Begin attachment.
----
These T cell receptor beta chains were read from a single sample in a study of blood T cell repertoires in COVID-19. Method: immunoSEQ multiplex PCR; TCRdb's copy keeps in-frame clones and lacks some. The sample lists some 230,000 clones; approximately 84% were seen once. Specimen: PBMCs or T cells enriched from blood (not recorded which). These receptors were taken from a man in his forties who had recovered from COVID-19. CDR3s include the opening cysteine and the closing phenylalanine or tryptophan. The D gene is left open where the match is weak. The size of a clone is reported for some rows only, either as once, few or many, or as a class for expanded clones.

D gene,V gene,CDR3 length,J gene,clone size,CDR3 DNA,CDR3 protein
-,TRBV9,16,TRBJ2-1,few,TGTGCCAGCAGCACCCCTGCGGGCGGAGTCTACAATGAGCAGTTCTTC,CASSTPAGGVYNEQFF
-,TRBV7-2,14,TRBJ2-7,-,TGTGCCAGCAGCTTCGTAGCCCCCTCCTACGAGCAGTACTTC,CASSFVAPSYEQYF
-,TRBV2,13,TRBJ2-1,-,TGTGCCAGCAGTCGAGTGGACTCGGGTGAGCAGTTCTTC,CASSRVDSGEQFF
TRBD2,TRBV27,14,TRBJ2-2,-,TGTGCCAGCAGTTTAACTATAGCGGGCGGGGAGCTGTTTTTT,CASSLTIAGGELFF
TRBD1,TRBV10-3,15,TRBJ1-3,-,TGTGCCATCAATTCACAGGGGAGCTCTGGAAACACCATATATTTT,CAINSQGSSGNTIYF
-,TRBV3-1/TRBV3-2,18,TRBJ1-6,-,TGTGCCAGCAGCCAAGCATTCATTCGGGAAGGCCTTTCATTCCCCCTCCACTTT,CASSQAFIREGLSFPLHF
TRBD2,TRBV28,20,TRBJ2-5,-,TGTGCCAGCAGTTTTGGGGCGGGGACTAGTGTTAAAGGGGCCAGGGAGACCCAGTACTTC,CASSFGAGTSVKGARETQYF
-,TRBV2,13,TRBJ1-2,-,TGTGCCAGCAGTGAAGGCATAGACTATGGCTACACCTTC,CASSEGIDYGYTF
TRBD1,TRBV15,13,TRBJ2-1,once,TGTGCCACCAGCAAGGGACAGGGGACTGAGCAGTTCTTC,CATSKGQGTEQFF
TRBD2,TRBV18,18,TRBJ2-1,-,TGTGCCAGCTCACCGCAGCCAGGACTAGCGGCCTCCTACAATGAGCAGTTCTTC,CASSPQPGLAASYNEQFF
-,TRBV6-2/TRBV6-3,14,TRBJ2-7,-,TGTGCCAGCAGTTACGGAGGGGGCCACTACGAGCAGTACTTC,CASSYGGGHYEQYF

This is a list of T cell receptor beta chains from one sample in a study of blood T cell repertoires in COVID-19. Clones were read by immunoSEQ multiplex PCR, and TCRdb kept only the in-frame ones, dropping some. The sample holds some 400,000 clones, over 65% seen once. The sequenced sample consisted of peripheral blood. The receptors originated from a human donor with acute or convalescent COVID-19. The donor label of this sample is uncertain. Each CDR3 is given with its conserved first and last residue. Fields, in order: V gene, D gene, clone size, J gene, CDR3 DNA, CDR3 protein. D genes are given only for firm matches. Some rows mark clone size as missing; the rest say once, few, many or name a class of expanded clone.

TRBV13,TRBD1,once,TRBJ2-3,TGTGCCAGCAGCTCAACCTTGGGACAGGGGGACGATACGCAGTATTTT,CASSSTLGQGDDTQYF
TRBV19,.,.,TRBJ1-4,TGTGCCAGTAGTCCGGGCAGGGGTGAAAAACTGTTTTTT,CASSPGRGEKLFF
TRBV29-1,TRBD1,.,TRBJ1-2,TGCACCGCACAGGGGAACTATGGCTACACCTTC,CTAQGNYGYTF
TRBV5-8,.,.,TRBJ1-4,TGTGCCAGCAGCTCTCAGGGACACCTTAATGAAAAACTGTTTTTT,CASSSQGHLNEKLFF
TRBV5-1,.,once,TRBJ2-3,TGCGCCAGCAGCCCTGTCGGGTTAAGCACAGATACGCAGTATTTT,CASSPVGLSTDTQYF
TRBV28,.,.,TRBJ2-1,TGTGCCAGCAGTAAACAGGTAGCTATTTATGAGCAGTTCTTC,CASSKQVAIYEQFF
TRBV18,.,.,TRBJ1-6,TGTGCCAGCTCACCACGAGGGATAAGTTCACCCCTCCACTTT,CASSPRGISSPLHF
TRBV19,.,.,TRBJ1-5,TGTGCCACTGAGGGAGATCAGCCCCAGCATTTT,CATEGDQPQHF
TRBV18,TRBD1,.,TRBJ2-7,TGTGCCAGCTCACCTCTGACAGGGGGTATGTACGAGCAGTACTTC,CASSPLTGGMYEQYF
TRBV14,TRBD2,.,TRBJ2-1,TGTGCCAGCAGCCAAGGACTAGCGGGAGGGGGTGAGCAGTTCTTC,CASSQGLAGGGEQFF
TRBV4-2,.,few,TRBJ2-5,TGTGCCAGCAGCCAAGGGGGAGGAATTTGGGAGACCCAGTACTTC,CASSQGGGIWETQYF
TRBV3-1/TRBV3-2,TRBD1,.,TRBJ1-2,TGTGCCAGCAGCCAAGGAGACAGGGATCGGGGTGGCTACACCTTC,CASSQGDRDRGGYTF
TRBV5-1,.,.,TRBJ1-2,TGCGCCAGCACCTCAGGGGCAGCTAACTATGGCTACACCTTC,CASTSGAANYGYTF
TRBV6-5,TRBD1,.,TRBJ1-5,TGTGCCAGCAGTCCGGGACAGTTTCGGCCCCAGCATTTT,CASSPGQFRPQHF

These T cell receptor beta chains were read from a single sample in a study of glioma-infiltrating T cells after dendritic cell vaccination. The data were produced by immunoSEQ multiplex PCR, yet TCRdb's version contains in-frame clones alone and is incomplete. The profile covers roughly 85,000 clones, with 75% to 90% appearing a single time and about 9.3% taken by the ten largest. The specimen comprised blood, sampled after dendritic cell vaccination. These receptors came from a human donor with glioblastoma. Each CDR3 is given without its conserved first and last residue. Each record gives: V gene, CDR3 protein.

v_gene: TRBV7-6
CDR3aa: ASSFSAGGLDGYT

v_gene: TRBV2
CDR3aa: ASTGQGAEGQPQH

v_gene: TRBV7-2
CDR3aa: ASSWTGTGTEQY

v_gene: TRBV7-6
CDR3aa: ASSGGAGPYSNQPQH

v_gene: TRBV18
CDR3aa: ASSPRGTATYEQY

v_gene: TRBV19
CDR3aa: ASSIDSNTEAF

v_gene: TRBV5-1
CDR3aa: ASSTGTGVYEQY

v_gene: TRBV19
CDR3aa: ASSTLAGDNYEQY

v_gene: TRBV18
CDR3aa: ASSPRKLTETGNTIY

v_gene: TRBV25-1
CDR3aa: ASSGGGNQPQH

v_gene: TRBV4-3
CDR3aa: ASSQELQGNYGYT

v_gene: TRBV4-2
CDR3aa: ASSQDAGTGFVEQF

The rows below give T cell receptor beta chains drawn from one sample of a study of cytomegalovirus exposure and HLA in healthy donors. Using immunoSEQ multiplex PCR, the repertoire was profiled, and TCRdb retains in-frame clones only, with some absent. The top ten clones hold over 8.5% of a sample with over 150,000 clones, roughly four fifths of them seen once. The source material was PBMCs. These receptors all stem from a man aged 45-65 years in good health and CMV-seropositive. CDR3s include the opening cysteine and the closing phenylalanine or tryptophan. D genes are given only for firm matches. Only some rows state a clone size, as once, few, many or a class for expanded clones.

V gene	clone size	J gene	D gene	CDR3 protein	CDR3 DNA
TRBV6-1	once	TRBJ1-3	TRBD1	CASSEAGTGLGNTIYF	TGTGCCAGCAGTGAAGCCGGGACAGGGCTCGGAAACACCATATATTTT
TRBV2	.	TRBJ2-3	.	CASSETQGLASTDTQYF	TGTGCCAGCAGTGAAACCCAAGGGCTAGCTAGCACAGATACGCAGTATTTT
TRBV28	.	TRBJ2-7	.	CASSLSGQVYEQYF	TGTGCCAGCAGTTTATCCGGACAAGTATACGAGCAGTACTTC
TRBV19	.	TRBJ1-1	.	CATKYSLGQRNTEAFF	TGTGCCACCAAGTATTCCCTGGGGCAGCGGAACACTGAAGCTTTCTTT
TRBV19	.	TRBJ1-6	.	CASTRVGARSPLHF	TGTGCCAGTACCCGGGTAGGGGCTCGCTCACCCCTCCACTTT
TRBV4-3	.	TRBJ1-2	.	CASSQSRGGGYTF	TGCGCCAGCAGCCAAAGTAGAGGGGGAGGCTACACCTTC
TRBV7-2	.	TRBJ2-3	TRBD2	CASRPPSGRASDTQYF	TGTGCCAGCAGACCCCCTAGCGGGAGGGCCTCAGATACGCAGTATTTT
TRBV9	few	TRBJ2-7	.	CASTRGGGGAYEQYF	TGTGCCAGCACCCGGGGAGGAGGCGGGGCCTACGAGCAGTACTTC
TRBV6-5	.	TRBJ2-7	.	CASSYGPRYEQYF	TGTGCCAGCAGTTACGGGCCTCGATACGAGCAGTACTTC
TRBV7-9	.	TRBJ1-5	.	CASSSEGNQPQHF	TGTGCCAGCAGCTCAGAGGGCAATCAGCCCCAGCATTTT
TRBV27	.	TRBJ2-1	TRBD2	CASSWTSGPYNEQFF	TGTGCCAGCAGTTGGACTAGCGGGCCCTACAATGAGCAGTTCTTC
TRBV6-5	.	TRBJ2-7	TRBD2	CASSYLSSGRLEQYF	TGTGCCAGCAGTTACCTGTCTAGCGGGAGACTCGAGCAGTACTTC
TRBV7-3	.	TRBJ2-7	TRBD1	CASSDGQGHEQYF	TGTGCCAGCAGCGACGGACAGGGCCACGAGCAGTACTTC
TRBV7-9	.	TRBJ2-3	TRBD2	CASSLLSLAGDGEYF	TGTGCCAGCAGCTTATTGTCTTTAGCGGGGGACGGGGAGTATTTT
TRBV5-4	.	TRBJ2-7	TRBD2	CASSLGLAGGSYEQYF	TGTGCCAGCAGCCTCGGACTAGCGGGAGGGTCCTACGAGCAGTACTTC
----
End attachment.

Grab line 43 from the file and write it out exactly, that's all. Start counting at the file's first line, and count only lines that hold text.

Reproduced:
CDR3aa: ASSTGTGVYEQY